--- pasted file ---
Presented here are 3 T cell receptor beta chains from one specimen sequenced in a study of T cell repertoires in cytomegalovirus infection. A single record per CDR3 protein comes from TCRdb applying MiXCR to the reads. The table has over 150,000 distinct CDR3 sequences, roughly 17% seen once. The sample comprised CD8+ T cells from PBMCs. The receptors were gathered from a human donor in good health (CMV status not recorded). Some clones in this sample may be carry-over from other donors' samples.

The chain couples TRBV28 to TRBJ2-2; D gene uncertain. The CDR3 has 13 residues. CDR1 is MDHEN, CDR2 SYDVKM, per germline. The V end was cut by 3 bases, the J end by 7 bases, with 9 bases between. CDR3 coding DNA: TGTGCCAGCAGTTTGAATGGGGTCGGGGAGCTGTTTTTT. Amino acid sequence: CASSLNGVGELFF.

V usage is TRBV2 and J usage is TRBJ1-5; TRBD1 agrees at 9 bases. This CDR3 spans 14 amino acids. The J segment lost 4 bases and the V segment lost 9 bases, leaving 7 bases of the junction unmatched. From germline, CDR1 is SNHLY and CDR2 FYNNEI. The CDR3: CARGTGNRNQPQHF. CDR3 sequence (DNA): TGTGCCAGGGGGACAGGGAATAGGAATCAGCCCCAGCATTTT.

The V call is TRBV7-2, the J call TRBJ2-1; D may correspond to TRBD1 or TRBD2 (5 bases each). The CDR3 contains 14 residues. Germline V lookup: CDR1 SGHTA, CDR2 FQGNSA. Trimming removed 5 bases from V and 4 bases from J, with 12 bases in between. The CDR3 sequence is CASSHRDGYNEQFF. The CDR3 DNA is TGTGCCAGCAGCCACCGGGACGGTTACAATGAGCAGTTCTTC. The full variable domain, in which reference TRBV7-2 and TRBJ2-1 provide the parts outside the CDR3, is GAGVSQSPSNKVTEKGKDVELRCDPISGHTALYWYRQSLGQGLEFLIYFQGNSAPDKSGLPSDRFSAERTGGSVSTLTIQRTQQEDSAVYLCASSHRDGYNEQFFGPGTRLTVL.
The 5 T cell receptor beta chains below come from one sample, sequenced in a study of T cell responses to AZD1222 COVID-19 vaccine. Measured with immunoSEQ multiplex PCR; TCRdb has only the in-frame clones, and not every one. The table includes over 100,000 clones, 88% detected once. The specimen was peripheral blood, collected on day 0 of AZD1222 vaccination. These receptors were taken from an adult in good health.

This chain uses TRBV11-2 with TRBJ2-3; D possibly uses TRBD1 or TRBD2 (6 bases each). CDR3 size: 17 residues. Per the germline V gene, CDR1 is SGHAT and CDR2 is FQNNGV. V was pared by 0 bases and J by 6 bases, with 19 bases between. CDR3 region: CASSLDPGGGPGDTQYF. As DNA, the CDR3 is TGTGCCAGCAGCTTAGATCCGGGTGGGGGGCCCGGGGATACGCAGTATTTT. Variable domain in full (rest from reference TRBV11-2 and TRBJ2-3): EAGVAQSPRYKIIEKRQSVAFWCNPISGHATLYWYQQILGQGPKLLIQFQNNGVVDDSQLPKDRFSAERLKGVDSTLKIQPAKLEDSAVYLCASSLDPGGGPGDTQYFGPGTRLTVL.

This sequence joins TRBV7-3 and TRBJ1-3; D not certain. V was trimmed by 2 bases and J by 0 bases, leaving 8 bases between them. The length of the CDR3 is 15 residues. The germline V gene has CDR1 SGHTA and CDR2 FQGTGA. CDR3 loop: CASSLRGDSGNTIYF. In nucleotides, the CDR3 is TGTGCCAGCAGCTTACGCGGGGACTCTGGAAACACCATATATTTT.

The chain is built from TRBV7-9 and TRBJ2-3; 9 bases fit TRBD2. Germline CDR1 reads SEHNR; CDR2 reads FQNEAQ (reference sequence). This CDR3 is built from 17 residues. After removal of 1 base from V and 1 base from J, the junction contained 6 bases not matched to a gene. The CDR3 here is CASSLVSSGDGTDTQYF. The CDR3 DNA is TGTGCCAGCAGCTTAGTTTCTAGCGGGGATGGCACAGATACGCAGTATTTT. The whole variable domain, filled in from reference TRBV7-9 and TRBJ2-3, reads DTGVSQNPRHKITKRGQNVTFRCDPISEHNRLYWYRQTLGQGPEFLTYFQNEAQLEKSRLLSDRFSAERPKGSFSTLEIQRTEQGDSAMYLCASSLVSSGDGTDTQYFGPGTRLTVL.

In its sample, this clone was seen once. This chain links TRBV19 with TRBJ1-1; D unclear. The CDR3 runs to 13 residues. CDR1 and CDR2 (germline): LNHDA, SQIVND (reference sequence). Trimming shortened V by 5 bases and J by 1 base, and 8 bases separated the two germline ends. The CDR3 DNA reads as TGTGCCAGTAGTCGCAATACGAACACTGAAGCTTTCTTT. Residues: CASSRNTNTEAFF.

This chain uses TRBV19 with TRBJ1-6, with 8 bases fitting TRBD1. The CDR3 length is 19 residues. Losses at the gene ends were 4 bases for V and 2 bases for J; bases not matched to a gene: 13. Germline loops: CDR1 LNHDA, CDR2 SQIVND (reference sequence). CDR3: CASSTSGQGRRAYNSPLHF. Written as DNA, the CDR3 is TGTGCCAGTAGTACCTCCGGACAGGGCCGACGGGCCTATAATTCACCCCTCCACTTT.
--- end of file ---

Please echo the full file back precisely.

Presented here are 3 T cell receptor beta chains from one specimen sequenced in a study of T cell repertoires in cytomegalovirus infection. A single record per CDR3 protein comes from TCRdb applying MiXCR to the reads. The table has over 150,000 distinct CDR3 sequences, roughly 17% seen once. The sample comprised CD8+ T cells from PBMCs. The receptors were gathered from a human donor in good health (CMV status not recorded). Some clones in this sample may be carry-over from other donors' samples.

The chain couples TRBV28 to TRBJ2-2; D gene uncertain. The CDR3 has 13 residues. CDR1 is MDHEN, CDR2 SYDVKM, per germline. The V end was cut by 3 bases, the J end by 7 bases, with 9 bases between. CDR3 coding DNA: TGTGCCAGCAGTTTGAATGGGGTCGGGGAGCTGTTTTTT. Amino acid sequence: CASSLNGVGELFF.

V usage is TRBV2 and J usage is TRBJ1-5; TRBD1 agrees at 9 bases. This CDR3 spans 14 amino acids. The J segment lost 4 bases and the V segment lost 9 bases, leaving 7 bases of the junction unmatched. From germline, CDR1 is SNHLY and CDR2 FYNNEI. The CDR3: CARGTGNRNQPQHF. CDR3 sequence (DNA): TGTGCCAGGGGGACAGGGAATAGGAATCAGCCCCAGCATTTT.

The V call is TRBV7-2, the J call TRBJ2-1; D may correspond to TRBD1 or TRBD2 (5 bases each). The CDR3 contains 14 residues. Germline V lookup: CDR1 SGHTA, CDR2 FQGNSA. Trimming removed 5 bases from V and 4 bases from J, with 12 bases in between. The CDR3 sequence is CASSHRDGYNEQFF. The CDR3 DNA is TGTGCCAGCAGCCACCGGGACGGTTACAATGAGCAGTTCTTC. The full variable domain, in which reference TRBV7-2 and TRBJ2-1 provide the parts outside the CDR3, is GAGVSQSPSNKVTEKGKDVELRCDPISGHTALYWYRQSLGQGLEFLIYFQGNSAPDKSGLPSDRFSAERTGGSVSTLTIQRTQQEDSAVYLCASSHRDGYNEQFFGPGTRLTVL.
The 5 T cell receptor beta chains below come from one sample, sequenced in a study of T cell responses to AZD1222 COVID-19 vaccine. Measured with immunoSEQ multiplex PCR; TCRdb has only the in-frame clones, and not every one. The table includes over 100,000 clones, 88% detected once. The specimen was peripheral blood, collected on day 0 of AZD1222 vaccination. These receptors were taken from an adult in good health.

This chain uses TRBV11-2 with TRBJ2-3; D possibly uses TRBD1 or TRBD2 (6 bases each). CDR3 size: 17 residues. Per the germline V gene, CDR1 is SGHAT and CDR2 is FQNNGV. V was pared by 0 bases and J by 6 bases, with 19 bases between. CDR3 region: CASSLDPGGGPGDTQYF. As DNA, the CDR3 is TGTGCCAGCAGCTTAGATCCGGGTGGGGGGCCCGGGGATACGCAGTATTTT. Variable domain in full (rest from reference TRBV11-2 and TRBJ2-3): EAGVAQSPRYKIIEKRQSVAFWCNPISGHATLYWYQQILGQGPKLLIQFQNNGVVDDSQLPKDRFSAERLKGVDSTLKIQPAKLEDSAVYLCASSLDPGGGPGDTQYFGPGTRLTVL.

This sequence joins TRBV7-3 and TRBJ1-3; D not certain. V was trimmed by 2 bases and J by 0 bases, leaving 8 bases between them. The length of the CDR3 is 15 residues. The germline V gene has CDR1 SGHTA and CDR2 FQGTGA. CDR3 loop: CASSLRGDSGNTIYF. In nucleotides, the CDR3 is TGTGCCAGCAGCTTACGCGGGGACTCTGGAAACACCATATATTTT.

The chain is built from TRBV7-9 and TRBJ2-3; 9 bases fit TRBD2. Germline CDR1 reads SEHNR; CDR2 reads FQNEAQ (reference sequence). This CDR3 is built from 17 residues. After removal of 1 base from V and 1 base from J, the junction contained 6 bases not matched to a gene. The CDR3 here is CASSLVSSGDGTDTQYF. The CDR3 DNA is TGTGCCAGCAGCTTAGTTTCTAGCGGGGATGGCACAGATACGCAGTATTTT. The whole variable domain, filled in from reference TRBV7-9 and TRBJ2-3, reads DTGVSQNPRHKITKRGQNVTFRCDPISEHNRLYWYRQTLGQGPEFLTYFQNEAQLEKSRLLSDRFSAERPKGSFSTLEIQRTEQGDSAMYLCASSLVSSGDGTDTQYFGPGTRLTVL.

In its sample, this clone was seen once. This chain links TRBV19 with TRBJ1-1; D unclear. The CDR3 runs to 13 residues. CDR1 and CDR2 (germline): LNHDA, SQIVND (reference sequence). Trimming shortened V by 5 bases and J by 1 base, and 8 bases separated the two germline ends. The CDR3 DNA reads as TGTGCCAGTAGTCGCAATACGAACACTGAAGCTTTCTTT. Residues: CASSRNTNTEAFF.

This chain uses TRBV19 with TRBJ1-6, with 8 bases fitting TRBD1. The CDR3 length is 19 residues. Losses at the gene ends were 4 bases for V and 2 bases for J; bases not matched to a gene: 13. Germline loops: CDR1 LNHDA, CDR2 SQIVND (reference sequence). CDR3: CASSTSGQGRRAYNSPLHF. Written as DNA, the CDR3 is TGTGCCAGTAGTACCTCCGGACAGGGCCGACGGGCCTATAATTCACCCCTCCACTTT.